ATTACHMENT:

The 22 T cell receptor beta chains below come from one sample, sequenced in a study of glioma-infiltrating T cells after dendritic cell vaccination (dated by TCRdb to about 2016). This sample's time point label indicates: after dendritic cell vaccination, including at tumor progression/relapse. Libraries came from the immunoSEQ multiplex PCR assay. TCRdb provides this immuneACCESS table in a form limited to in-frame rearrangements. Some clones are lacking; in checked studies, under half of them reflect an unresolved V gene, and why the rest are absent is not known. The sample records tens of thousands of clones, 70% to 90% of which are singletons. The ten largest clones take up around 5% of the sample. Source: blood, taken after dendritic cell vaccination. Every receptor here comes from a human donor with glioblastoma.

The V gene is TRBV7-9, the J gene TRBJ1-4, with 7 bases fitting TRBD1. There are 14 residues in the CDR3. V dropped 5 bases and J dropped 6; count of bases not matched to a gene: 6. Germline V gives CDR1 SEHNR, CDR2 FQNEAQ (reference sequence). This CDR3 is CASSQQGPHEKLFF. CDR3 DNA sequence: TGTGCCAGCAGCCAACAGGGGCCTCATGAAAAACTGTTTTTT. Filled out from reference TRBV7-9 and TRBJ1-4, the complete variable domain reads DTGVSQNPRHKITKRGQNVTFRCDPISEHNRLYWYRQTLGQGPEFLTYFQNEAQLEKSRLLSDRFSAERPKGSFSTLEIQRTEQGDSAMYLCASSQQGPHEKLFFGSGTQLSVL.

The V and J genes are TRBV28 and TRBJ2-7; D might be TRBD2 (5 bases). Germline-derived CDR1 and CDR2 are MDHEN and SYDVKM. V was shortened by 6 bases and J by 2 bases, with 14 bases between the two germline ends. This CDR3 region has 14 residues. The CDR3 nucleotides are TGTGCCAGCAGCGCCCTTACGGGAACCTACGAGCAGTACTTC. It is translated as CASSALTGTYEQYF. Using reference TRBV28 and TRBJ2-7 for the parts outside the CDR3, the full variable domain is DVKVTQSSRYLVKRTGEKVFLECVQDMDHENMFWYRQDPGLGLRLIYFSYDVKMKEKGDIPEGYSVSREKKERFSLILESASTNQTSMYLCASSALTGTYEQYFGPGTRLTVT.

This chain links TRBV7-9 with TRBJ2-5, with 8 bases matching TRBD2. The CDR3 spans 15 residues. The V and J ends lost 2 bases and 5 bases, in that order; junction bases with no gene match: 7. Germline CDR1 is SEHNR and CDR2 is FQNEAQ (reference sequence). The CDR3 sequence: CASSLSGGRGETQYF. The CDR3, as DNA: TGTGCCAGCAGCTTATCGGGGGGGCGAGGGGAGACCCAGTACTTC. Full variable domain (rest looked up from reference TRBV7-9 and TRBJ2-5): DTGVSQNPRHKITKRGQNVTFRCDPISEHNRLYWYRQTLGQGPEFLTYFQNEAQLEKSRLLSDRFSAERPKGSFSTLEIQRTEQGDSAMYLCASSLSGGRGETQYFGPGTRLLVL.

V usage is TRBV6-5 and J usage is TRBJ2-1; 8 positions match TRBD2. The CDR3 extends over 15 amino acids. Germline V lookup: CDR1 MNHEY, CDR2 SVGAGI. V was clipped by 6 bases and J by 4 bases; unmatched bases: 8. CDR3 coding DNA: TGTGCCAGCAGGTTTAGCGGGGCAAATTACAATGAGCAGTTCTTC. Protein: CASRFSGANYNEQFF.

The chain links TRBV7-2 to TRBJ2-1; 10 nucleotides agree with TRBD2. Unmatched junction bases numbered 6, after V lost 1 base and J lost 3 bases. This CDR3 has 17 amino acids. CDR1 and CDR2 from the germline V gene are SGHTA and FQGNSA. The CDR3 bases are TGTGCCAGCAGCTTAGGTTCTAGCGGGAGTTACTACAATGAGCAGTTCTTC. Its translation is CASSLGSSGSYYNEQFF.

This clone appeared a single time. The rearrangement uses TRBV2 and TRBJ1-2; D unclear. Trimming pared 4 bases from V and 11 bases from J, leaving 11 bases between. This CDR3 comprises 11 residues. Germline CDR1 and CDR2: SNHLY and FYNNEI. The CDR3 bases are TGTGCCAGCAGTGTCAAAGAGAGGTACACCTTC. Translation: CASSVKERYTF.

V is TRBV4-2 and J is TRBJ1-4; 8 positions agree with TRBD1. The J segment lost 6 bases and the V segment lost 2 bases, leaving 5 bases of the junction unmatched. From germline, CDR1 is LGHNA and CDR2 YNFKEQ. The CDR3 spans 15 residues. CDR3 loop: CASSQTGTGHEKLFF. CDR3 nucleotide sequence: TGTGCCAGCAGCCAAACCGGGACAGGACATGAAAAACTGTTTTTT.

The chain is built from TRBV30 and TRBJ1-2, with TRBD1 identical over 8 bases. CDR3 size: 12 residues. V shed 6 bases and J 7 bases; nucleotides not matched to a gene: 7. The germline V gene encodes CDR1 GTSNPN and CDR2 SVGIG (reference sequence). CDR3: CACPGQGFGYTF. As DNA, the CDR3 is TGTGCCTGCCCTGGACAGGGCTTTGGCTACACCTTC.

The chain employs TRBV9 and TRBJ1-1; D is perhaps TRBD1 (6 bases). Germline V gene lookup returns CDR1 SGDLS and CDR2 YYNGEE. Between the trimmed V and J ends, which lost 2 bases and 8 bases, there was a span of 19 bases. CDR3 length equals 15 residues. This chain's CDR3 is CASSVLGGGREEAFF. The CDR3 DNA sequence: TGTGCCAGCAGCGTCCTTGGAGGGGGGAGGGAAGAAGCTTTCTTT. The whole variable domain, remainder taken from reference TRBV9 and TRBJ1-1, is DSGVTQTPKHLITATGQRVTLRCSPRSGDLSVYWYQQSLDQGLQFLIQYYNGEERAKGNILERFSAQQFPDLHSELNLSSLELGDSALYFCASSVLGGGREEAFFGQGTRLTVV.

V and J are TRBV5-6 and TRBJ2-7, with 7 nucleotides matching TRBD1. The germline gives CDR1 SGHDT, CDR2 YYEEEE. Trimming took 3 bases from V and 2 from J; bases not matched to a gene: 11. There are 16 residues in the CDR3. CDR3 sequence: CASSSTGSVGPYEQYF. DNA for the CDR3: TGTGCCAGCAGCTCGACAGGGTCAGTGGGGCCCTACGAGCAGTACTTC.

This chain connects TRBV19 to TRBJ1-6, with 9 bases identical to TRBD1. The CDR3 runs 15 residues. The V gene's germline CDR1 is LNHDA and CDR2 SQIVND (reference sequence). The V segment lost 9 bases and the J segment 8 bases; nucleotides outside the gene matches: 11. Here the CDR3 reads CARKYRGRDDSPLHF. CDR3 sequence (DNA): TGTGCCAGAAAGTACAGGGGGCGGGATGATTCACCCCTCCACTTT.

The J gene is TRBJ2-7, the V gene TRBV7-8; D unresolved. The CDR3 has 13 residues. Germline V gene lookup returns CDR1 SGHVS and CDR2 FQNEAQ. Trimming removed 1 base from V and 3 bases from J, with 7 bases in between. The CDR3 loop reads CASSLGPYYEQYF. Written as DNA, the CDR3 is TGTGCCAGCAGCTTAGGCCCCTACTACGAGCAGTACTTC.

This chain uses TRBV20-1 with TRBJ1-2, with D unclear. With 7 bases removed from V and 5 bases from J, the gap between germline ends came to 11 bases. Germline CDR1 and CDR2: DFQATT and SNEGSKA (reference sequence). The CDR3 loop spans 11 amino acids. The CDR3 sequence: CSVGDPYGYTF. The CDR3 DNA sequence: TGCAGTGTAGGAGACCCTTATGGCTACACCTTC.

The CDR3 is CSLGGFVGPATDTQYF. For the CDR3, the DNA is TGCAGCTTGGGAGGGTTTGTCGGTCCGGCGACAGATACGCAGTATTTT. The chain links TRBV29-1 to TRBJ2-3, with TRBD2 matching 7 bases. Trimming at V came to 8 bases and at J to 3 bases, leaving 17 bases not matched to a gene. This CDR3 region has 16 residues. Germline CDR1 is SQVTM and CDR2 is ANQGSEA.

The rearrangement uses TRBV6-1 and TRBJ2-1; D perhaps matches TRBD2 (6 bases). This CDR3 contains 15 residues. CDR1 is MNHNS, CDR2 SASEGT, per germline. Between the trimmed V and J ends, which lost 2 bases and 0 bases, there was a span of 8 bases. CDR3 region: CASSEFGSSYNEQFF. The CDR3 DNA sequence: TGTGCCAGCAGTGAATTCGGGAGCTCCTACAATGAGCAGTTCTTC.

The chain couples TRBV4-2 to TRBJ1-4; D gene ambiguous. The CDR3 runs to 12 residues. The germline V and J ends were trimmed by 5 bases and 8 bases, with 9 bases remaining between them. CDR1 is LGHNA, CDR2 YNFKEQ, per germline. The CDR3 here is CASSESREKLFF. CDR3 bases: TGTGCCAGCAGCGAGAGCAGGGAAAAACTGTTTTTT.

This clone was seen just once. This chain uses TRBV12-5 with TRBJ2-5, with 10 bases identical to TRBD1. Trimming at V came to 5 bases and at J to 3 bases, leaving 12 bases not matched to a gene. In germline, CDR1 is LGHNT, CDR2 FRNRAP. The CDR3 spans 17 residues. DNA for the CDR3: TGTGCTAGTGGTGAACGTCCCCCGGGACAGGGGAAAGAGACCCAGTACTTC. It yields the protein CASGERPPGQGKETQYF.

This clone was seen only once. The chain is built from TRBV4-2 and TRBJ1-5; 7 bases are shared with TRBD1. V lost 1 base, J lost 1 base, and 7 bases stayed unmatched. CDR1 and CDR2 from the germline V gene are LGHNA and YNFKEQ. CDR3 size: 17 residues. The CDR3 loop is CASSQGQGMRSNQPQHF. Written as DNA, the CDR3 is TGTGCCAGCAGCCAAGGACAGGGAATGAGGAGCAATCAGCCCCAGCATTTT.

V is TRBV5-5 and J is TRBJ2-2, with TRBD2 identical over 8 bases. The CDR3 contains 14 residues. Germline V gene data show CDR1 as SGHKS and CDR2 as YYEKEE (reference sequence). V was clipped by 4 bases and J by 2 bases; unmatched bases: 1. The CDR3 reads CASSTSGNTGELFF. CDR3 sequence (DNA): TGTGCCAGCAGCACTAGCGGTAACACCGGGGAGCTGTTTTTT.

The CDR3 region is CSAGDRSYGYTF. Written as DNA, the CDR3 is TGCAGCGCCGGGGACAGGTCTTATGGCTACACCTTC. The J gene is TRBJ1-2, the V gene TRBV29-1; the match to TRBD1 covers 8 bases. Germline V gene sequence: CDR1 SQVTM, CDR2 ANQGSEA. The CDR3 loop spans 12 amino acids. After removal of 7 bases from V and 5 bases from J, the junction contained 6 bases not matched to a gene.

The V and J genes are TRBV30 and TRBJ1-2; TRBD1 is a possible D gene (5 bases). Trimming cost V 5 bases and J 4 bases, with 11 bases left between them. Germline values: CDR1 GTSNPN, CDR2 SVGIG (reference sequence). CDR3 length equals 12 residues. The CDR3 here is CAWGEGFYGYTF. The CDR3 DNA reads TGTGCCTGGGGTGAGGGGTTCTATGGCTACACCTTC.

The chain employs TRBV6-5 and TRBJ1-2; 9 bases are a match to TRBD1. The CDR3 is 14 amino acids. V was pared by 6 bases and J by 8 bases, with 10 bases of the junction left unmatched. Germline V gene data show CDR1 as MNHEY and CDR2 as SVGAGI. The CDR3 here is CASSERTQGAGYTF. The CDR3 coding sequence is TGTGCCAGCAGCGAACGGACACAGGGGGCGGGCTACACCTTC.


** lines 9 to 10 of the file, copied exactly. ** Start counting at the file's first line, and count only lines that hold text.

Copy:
The chain is built from TRBV30 and TRBJ1-2, with TRBD1 identical over 8 bases. CDR3 size: 12 residues. V shed 6 bases and J 7 bases; nucleotides not matched to a gene: 7. The germline V gene encodes CDR1 GTSNPN and CDR2 SVGIG (reference sequence). CDR3: CACPGQGFGYTF. As DNA, the CDR3 is TGTGCCTGCCCTGGACAGGGCTTTGGCTACACCTTC.

The chain employs TRBV9 and TRBJ1-1; D is perhaps TRBD1 (6 bases). Germline V gene lookup returns CDR1 SGDLS and CDR2 YYNGEE. Between the trimmed V and J ends, which lost 2 bases and 8 bases, there was a span of 19 bases. CDR3 length equals 15 residues. This chain's CDR3 is CASSVLGGGREEAFF. The CDR3 DNA sequence: TGTGCCAGCAGCGTCCTTGGAGGGGGGAGGGAAGAAGCTTTCTTT. The whole variable domain, remainder taken from reference TRBV9 and TRBJ1-1, is DSGVTQTPKHLITATGQRVTLRCSPRSGDLSVYWYQQSLDQGLQFLIQYYNGEERAKGNILERFSAQQFPDLHSELNLSSLELGDSALYFCASSVLGGGREEAFFGQGTRLTVV.